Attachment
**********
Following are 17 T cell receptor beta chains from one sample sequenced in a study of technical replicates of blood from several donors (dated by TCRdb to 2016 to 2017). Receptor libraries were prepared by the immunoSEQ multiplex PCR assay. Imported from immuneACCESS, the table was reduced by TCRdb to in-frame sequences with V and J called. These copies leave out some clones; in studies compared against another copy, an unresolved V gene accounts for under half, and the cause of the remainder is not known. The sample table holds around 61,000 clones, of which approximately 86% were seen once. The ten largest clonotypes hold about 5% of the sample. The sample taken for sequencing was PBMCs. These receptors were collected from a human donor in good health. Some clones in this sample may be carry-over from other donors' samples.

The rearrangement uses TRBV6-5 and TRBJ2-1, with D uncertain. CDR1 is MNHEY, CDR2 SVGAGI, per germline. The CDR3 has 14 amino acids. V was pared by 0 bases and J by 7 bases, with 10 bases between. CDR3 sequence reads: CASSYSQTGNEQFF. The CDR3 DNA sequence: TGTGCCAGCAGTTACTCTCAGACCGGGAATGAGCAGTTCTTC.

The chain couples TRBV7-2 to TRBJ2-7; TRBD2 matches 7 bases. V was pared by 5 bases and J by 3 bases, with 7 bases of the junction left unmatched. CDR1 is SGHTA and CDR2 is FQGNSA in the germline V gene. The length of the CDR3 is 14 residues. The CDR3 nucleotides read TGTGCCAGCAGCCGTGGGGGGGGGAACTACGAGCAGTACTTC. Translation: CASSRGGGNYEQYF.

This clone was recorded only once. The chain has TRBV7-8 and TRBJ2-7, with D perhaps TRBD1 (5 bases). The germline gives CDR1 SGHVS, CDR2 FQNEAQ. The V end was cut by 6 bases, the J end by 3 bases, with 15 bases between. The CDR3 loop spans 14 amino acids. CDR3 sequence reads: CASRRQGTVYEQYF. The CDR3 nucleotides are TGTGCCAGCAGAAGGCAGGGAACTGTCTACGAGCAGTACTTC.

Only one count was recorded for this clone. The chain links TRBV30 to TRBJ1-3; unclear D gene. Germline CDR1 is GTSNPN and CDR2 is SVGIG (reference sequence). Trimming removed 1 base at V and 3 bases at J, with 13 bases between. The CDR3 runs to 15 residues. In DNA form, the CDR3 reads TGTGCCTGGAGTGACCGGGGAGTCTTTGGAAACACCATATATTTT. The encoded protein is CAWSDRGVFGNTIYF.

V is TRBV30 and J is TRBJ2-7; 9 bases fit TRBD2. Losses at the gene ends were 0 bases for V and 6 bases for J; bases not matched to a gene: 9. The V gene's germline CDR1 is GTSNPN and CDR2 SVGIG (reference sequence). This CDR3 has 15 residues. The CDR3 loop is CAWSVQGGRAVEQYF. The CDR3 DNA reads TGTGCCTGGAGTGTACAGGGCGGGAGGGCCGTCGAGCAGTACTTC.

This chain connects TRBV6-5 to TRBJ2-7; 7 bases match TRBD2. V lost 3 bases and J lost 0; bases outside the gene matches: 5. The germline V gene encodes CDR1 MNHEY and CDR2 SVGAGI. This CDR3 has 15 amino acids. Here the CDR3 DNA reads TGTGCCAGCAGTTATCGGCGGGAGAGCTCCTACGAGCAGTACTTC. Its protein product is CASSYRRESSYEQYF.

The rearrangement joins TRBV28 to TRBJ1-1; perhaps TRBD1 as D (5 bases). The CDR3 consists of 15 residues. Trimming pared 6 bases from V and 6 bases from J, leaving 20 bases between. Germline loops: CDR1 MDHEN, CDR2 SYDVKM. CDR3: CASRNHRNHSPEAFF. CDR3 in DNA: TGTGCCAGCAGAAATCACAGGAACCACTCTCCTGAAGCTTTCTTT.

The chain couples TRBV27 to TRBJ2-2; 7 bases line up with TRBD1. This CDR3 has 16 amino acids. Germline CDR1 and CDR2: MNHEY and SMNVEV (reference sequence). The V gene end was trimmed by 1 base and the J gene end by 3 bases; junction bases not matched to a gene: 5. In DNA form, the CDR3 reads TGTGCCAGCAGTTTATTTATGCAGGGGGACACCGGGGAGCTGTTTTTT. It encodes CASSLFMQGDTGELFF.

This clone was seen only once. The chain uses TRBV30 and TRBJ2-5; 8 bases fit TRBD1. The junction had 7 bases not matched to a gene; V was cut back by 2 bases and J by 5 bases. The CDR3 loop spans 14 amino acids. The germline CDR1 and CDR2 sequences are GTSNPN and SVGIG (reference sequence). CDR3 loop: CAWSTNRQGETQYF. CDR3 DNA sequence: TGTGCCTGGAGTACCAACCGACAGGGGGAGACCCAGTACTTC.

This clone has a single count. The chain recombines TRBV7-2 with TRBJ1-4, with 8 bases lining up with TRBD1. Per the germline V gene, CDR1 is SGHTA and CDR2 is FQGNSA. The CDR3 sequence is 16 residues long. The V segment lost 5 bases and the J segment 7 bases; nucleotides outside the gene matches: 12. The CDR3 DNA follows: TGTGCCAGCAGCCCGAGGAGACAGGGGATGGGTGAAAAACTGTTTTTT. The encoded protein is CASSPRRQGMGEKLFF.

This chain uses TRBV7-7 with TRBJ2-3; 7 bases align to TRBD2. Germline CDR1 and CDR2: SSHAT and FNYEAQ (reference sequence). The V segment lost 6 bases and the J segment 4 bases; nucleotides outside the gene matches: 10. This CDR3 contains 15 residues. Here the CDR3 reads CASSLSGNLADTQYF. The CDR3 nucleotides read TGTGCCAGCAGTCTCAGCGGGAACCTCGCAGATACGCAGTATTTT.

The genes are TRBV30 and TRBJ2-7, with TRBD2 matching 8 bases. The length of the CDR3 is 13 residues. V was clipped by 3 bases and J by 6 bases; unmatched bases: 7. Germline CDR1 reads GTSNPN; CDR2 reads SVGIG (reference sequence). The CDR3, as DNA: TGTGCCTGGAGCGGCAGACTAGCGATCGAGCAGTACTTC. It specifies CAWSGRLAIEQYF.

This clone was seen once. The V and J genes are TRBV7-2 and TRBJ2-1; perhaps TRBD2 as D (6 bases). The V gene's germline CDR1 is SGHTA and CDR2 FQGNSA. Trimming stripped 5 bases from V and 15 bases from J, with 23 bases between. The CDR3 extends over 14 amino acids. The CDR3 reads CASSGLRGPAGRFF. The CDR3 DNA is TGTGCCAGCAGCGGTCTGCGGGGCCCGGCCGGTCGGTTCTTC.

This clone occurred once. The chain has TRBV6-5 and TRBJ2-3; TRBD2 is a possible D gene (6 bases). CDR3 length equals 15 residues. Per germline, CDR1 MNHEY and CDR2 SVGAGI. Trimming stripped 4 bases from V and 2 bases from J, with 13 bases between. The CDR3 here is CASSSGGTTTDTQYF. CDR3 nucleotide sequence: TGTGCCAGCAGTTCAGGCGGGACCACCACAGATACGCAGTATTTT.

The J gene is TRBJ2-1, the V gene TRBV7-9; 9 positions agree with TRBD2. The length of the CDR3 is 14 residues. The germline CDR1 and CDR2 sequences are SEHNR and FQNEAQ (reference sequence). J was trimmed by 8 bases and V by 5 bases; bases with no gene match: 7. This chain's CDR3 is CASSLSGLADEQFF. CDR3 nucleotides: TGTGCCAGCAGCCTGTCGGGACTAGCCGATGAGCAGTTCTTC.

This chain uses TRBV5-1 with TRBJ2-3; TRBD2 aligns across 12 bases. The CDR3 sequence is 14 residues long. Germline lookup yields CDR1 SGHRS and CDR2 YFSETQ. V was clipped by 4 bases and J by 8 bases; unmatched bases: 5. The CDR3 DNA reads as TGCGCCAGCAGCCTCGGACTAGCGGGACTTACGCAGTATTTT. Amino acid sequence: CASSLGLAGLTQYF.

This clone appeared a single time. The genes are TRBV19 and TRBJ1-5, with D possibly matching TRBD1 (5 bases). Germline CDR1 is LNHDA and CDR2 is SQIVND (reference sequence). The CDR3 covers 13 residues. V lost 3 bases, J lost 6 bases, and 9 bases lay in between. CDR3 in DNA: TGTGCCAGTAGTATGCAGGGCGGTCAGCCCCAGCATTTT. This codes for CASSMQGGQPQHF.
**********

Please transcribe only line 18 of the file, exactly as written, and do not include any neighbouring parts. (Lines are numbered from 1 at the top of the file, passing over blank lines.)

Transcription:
This clone appeared a single time. The genes are TRBV19 and TRBJ1-5, with D possibly matching TRBD1 (5 bases). Germline CDR1 is LNHDA and CDR2 is SQIVND (reference sequence). The CDR3 covers 13 residues. V lost 3 bases, J lost 6 bases, and 9 bases lay in between. CDR3 in DNA: TGTGCCAGTAGTATGCAGGGCGGTCAGCCCCAGCATTTT. This codes for CASSMQGGQPQHF.